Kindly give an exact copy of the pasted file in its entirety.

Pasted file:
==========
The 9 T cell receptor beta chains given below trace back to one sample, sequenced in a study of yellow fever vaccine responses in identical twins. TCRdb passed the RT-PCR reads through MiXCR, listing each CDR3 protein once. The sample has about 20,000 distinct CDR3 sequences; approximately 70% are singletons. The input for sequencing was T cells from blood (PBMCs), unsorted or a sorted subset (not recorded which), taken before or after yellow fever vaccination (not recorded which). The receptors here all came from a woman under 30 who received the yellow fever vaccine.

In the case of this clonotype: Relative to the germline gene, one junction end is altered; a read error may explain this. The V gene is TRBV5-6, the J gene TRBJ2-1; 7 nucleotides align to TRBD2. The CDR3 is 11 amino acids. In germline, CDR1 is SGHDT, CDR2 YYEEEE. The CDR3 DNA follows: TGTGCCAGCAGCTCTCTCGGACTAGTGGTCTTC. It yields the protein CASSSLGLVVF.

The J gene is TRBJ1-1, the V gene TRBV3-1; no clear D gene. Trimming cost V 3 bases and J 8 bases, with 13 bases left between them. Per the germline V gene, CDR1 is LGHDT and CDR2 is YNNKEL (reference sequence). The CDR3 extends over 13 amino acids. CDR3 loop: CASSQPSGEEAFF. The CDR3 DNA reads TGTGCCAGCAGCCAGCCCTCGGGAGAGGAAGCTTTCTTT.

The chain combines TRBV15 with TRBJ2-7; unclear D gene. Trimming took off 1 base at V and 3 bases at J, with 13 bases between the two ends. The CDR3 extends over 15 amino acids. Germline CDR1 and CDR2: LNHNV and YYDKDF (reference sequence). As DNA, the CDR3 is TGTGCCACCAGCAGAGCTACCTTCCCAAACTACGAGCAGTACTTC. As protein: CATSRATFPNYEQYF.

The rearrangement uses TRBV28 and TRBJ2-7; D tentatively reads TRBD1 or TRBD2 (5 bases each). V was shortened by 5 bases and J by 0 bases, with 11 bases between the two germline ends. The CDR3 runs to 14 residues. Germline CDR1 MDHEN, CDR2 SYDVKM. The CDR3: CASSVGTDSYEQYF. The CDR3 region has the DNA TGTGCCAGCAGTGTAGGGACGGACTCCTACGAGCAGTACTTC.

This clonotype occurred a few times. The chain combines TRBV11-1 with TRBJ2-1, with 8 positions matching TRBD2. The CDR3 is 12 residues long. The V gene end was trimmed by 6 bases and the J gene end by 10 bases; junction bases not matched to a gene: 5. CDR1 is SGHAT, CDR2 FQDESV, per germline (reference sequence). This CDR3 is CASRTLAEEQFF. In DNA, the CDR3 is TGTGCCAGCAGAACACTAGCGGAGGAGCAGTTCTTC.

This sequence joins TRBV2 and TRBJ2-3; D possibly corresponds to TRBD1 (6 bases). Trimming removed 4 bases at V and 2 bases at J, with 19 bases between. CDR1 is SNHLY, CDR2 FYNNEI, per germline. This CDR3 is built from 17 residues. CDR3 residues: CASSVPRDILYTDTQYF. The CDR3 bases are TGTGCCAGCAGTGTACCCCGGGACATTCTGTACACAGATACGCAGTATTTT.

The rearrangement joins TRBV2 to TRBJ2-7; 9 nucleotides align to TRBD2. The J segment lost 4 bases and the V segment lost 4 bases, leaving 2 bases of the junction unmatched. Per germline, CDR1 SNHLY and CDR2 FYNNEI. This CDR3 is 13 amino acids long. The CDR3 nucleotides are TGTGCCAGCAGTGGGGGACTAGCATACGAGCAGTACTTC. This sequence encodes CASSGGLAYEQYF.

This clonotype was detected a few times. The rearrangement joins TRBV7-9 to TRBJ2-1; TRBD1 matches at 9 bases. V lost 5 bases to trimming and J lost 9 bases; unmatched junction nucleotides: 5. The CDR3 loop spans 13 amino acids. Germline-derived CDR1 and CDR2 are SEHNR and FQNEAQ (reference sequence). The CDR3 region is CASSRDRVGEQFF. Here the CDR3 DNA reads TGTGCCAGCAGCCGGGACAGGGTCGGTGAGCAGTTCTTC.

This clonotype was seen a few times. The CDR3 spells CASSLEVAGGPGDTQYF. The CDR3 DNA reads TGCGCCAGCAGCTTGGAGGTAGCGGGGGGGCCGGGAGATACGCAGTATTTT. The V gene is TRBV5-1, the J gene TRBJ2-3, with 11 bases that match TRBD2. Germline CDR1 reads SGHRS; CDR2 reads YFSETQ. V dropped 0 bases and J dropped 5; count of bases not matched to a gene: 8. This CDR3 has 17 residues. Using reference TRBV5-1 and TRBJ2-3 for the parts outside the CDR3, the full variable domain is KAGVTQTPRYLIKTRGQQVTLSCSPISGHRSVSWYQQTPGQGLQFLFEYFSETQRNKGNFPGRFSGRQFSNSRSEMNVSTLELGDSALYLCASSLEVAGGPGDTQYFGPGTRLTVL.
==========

The 9 T cell receptor beta chains given below trace back to one sample, sequenced in a study of yellow fever vaccine responses in identical twins. TCRdb passed the RT-PCR reads through MiXCR, listing each CDR3 protein once. The sample has about 20,000 distinct CDR3 sequences; approximately 70% are singletons. The input for sequencing was T cells from blood (PBMCs), unsorted or a sorted subset (not recorded which), taken before or after yellow fever vaccination (not recorded which). The receptors here all came from a woman under 30 who received the yellow fever vaccine.

In the case of this clonotype: Relative to the germline gene, one junction end is altered; a read error may explain this. The V gene is TRBV5-6, the J gene TRBJ2-1; 7 nucleotides align to TRBD2. The CDR3 is 11 amino acids. In germline, CDR1 is SGHDT, CDR2 YYEEEE. The CDR3 DNA follows: TGTGCCAGCAGCTCTCTCGGACTAGTGGTCTTC. It yields the protein CASSSLGLVVF.

The J gene is TRBJ1-1, the V gene TRBV3-1; no clear D gene. Trimming cost V 3 bases and J 8 bases, with 13 bases left between them. Per the germline V gene, CDR1 is LGHDT and CDR2 is YNNKEL (reference sequence). The CDR3 extends over 13 amino acids. CDR3 loop: CASSQPSGEEAFF. The CDR3 DNA reads TGTGCCAGCAGCCAGCCCTCGGGAGAGGAAGCTTTCTTT.

The chain combines TRBV15 with TRBJ2-7; unclear D gene. Trimming took off 1 base at V and 3 bases at J, with 13 bases between the two ends. The CDR3 extends over 15 amino acids. Germline CDR1 and CDR2: LNHNV and YYDKDF (reference sequence). As DNA, the CDR3 is TGTGCCACCAGCAGAGCTACCTTCCCAAACTACGAGCAGTACTTC. As protein: CATSRATFPNYEQYF.

The rearrangement uses TRBV28 and TRBJ2-7; D tentatively reads TRBD1 or TRBD2 (5 bases each). V was shortened by 5 bases and J by 0 bases, with 11 bases between the two germline ends. The CDR3 runs to 14 residues. Germline CDR1 MDHEN, CDR2 SYDVKM. The CDR3: CASSVGTDSYEQYF. The CDR3 region has the DNA TGTGCCAGCAGTGTAGGGACGGACTCCTACGAGCAGTACTTC.

This clonotype occurred a few times. The chain combines TRBV11-1 with TRBJ2-1, with 8 positions matching TRBD2. The CDR3 is 12 residues long. The V gene end was trimmed by 6 bases and the J gene end by 10 bases; junction bases not matched to a gene: 5. CDR1 is SGHAT, CDR2 FQDESV, per germline (reference sequence). This CDR3 is CASRTLAEEQFF. In DNA, the CDR3 is TGTGCCAGCAGAACACTAGCGGAGGAGCAGTTCTTC.

This sequence joins TRBV2 and TRBJ2-3; D possibly corresponds to TRBD1 (6 bases). Trimming removed 4 bases at V and 2 bases at J, with 19 bases between. CDR1 is SNHLY, CDR2 FYNNEI, per germline. This CDR3 is built from 17 residues. CDR3 residues: CASSVPRDILYTDTQYF. The CDR3 bases are TGTGCCAGCAGTGTACCCCGGGACATTCTGTACACAGATACGCAGTATTTT.

The rearrangement joins TRBV2 to TRBJ2-7; 9 nucleotides align to TRBD2. The J segment lost 4 bases and the V segment lost 4 bases, leaving 2 bases of the junction unmatched. Per germline, CDR1 SNHLY and CDR2 FYNNEI. This CDR3 is 13 amino acids long. The CDR3 nucleotides are TGTGCCAGCAGTGGGGGACTAGCATACGAGCAGTACTTC. This sequence encodes CASSGGLAYEQYF.

This clonotype was detected a few times. The rearrangement joins TRBV7-9 to TRBJ2-1; TRBD1 matches at 9 bases. V lost 5 bases to trimming and J lost 9 bases; unmatched junction nucleotides: 5. The CDR3 loop spans 13 amino acids. Germline-derived CDR1 and CDR2 are SEHNR and FQNEAQ (reference sequence). The CDR3 region is CASSRDRVGEQFF. Here the CDR3 DNA reads TGTGCCAGCAGCCGGGACAGGGTCGGTGAGCAGTTCTTC.

This clonotype was seen a few times. The CDR3 spells CASSLEVAGGPGDTQYF. The CDR3 DNA reads TGCGCCAGCAGCTTGGAGGTAGCGGGGGGGCCGGGAGATACGCAGTATTTT. The V gene is TRBV5-1, the J gene TRBJ2-3, with 11 bases that match TRBD2. Germline CDR1 reads SGHRS; CDR2 reads YFSETQ. V dropped 0 bases and J dropped 5; count of bases not matched to a gene: 8. This CDR3 has 17 residues. Using reference TRBV5-1 and TRBJ2-3 for the parts outside the CDR3, the full variable domain is KAGVTQTPRYLIKTRGQQVTLSCSPISGHRSVSWYQQTPGQGLQFLFEYFSETQRNKGNFPGRFSGRQFSNSRSEMNVSTLELGDSALYLCASSLEVAGGPGDTQYFGPGTRLTVL.